Currently, Florida, Hawaii, Kansas, Kentucky, Massachusetts, Michigan, Minnesota, New York, North Dakota, and Utah have no-fault auto insurance systems, and New Jersey and Pennsylvania have hybrid no-fault insurance systems. If you have been injured in an auto accident in a no-fault state, you may have many questions, including whether you can file a personal injury claim in a no-fault state. Read on to get answers to some of the questions you may have.
Can You File a Personal Injury Lawsuit In No-Fault States?
In no-fault states, your insurance provider typically covers any damage to your vehicle as well as your medical expenses if you were injured in an auto accident, regardless of who was at fault for the accident. However, there are certain situations in which you can still file a personal injury lawsuit against another party who may have been responsible for an accident that left you injured.
What Thresholds Must You Meet to File a Personal Injury Claim in a No-Fault State?
Each no-fault state has its own thresholds or requirements that you must meet in order to file a personal injury claim. As a general rule of thumb, your injuries must meet one of two requirements in order for you to be eligible to file a personal injury case. Your medical expenses must have surpassed a certain limit, with the limit varying by state. Alternatively, your injuries must fall under the serious injury status in your state, which again varies from state to state. However, most serious injuries are permanent disfigurement or permanent limitations.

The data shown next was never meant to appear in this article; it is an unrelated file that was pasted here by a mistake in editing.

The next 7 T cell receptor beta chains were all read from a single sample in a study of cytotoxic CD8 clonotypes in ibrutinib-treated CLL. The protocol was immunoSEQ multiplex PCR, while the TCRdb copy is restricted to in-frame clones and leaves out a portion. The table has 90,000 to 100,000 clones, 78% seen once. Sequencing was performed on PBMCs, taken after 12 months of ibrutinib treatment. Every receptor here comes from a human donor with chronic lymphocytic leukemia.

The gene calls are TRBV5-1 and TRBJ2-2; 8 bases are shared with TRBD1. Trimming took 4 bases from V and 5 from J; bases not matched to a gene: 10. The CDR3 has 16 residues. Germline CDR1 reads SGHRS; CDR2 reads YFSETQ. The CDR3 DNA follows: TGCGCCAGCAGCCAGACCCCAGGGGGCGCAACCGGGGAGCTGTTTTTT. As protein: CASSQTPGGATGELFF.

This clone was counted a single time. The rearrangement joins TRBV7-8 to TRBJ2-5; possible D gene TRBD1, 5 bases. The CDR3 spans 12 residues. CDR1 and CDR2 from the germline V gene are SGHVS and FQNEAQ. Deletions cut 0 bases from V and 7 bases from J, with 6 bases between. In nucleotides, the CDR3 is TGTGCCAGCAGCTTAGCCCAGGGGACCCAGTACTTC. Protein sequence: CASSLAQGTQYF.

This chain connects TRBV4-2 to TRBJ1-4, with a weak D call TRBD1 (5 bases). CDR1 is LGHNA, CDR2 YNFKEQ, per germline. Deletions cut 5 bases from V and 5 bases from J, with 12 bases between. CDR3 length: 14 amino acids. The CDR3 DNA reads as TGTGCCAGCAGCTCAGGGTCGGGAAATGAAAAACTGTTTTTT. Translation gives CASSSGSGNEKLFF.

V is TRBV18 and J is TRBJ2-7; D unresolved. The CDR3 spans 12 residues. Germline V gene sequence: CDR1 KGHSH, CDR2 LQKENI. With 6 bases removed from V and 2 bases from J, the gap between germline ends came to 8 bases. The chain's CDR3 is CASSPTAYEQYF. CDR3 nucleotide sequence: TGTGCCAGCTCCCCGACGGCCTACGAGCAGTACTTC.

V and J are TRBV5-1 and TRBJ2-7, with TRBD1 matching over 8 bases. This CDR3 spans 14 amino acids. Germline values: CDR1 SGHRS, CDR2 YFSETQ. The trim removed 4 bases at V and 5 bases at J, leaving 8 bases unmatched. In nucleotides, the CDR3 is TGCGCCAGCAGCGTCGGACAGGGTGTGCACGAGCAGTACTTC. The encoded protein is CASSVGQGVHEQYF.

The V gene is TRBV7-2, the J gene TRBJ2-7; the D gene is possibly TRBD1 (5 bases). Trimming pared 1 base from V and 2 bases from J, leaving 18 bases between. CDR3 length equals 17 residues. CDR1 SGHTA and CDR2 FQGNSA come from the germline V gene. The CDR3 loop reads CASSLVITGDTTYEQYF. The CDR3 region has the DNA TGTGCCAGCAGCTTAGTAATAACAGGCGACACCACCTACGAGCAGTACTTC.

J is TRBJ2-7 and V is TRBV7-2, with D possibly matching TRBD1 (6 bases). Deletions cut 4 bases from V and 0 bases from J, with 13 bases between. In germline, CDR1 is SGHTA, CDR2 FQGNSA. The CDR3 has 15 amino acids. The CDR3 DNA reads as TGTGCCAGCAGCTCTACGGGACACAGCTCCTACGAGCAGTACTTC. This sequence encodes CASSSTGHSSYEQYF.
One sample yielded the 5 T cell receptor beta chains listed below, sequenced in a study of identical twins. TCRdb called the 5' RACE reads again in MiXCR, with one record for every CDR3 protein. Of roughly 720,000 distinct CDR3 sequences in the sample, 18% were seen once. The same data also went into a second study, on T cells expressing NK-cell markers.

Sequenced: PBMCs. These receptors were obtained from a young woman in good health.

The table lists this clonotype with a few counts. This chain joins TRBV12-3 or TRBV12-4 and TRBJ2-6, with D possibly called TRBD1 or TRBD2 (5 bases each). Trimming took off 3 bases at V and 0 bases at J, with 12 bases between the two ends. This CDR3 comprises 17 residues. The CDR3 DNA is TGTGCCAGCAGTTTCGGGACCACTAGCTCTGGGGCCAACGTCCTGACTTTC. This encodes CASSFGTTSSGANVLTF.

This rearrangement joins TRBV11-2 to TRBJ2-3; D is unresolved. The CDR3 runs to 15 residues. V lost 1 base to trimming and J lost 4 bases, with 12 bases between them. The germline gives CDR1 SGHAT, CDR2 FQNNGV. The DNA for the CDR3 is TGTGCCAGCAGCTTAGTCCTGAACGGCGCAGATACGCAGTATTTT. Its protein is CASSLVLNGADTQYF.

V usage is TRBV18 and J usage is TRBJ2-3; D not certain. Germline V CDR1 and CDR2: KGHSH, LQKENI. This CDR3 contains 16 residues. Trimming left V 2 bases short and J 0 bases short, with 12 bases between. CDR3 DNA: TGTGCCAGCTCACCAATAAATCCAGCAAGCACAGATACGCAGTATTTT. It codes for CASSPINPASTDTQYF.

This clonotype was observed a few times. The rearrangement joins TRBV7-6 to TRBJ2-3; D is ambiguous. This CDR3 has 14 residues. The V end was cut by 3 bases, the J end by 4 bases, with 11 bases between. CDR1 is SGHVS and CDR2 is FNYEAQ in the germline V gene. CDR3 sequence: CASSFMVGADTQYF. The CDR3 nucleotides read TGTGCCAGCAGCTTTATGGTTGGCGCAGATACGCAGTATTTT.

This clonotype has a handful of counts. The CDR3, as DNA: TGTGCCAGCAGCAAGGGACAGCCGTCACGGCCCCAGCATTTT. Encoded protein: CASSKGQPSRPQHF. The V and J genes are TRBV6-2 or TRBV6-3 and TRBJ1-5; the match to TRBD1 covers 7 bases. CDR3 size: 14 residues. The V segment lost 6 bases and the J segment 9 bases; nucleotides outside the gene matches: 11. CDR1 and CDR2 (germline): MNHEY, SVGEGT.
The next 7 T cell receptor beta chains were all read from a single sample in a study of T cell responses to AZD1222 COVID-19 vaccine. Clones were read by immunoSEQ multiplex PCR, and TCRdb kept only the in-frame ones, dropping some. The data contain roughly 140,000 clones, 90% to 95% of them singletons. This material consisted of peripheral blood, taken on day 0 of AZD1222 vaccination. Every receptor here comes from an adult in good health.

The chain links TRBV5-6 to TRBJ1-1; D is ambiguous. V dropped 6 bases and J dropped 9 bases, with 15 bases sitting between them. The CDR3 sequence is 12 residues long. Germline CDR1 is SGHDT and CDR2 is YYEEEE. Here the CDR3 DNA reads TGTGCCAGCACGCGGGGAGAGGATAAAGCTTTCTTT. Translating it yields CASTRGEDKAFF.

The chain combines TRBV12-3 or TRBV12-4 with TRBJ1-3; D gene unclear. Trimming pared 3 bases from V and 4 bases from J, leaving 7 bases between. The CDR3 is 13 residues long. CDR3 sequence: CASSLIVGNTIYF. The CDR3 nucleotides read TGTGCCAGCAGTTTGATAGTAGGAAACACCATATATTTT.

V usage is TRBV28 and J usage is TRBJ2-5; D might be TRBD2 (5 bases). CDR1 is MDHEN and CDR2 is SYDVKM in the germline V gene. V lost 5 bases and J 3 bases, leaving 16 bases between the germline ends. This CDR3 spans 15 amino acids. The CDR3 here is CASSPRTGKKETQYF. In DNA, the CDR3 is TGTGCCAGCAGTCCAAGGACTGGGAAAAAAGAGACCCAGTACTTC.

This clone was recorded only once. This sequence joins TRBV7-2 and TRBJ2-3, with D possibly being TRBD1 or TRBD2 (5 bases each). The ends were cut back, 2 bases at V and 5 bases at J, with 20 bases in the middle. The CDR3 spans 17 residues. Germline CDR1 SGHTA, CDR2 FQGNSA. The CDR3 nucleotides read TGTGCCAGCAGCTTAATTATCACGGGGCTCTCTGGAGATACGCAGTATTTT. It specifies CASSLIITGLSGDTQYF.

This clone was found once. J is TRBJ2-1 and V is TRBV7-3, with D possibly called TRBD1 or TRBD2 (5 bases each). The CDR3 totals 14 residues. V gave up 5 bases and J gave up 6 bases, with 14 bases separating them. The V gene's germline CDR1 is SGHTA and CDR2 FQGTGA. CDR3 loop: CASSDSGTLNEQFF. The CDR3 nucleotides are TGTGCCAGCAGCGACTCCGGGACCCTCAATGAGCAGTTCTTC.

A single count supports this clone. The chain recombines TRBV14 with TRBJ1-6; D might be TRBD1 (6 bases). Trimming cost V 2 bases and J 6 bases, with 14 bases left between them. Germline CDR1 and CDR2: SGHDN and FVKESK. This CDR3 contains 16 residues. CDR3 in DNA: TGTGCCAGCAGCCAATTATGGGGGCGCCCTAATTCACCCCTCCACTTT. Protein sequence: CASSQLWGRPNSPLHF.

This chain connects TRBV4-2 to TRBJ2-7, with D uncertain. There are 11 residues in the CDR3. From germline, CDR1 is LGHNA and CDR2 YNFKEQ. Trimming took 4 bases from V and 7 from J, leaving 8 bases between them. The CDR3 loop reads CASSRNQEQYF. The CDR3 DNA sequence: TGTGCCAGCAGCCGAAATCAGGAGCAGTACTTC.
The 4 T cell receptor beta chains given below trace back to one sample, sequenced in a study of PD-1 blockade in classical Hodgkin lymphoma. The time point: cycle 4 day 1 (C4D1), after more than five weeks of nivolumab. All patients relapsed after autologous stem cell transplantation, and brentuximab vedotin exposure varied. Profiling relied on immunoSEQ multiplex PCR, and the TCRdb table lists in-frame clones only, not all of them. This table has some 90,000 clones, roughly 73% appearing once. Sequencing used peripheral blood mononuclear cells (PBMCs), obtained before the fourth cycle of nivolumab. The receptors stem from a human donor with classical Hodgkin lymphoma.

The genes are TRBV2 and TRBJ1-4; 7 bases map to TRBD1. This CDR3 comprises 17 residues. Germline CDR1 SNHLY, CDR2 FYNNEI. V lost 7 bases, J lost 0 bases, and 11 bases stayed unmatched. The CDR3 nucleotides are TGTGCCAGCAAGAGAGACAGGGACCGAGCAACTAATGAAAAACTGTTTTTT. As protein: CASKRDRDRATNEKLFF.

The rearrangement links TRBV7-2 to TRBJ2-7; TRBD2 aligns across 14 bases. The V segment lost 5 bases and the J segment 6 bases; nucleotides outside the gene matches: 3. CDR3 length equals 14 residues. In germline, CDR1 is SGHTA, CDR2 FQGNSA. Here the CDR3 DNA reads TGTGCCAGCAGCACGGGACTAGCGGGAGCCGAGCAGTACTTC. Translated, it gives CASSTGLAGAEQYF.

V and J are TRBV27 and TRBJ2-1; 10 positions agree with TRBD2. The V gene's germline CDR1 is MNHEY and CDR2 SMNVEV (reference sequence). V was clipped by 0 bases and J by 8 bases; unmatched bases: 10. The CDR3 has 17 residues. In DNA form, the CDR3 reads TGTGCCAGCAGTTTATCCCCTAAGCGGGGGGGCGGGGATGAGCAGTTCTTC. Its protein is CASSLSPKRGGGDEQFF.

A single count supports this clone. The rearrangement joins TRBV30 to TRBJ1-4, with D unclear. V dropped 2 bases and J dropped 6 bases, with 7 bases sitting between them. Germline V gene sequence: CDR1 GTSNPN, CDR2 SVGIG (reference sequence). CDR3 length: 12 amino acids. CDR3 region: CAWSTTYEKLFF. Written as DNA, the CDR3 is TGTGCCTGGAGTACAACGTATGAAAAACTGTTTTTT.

How Can a No-Fault Insurance Attorney Help With a Personal Injury Case?
Each and every state that uses the no-fault insurance system has its own requirements for who is eligible to file a personal injury case. A no-fault insurance attorney knows what the laws are for your state, and can help you determine if you meet the criteria to file a case. If you do, an attorney can help you file your suit, show why the other driver was responsible for the accident, and work hard to help you recover the maximum amount of money allowed for your injuries.
One of the most common misconceptions about no-fault states is that you cannot sue the responsible party if you are injured in an auto accident. However, this is not the case. If you have been injured in a no-fault state, you can still file a personal injury lawsuit if the other driver was responsible for the accident and you meet the other state-required criteria. Schedule a consultation with a no-fault insurance attorney today to find out if you meet the requirements to file a no-fault personal injury claim.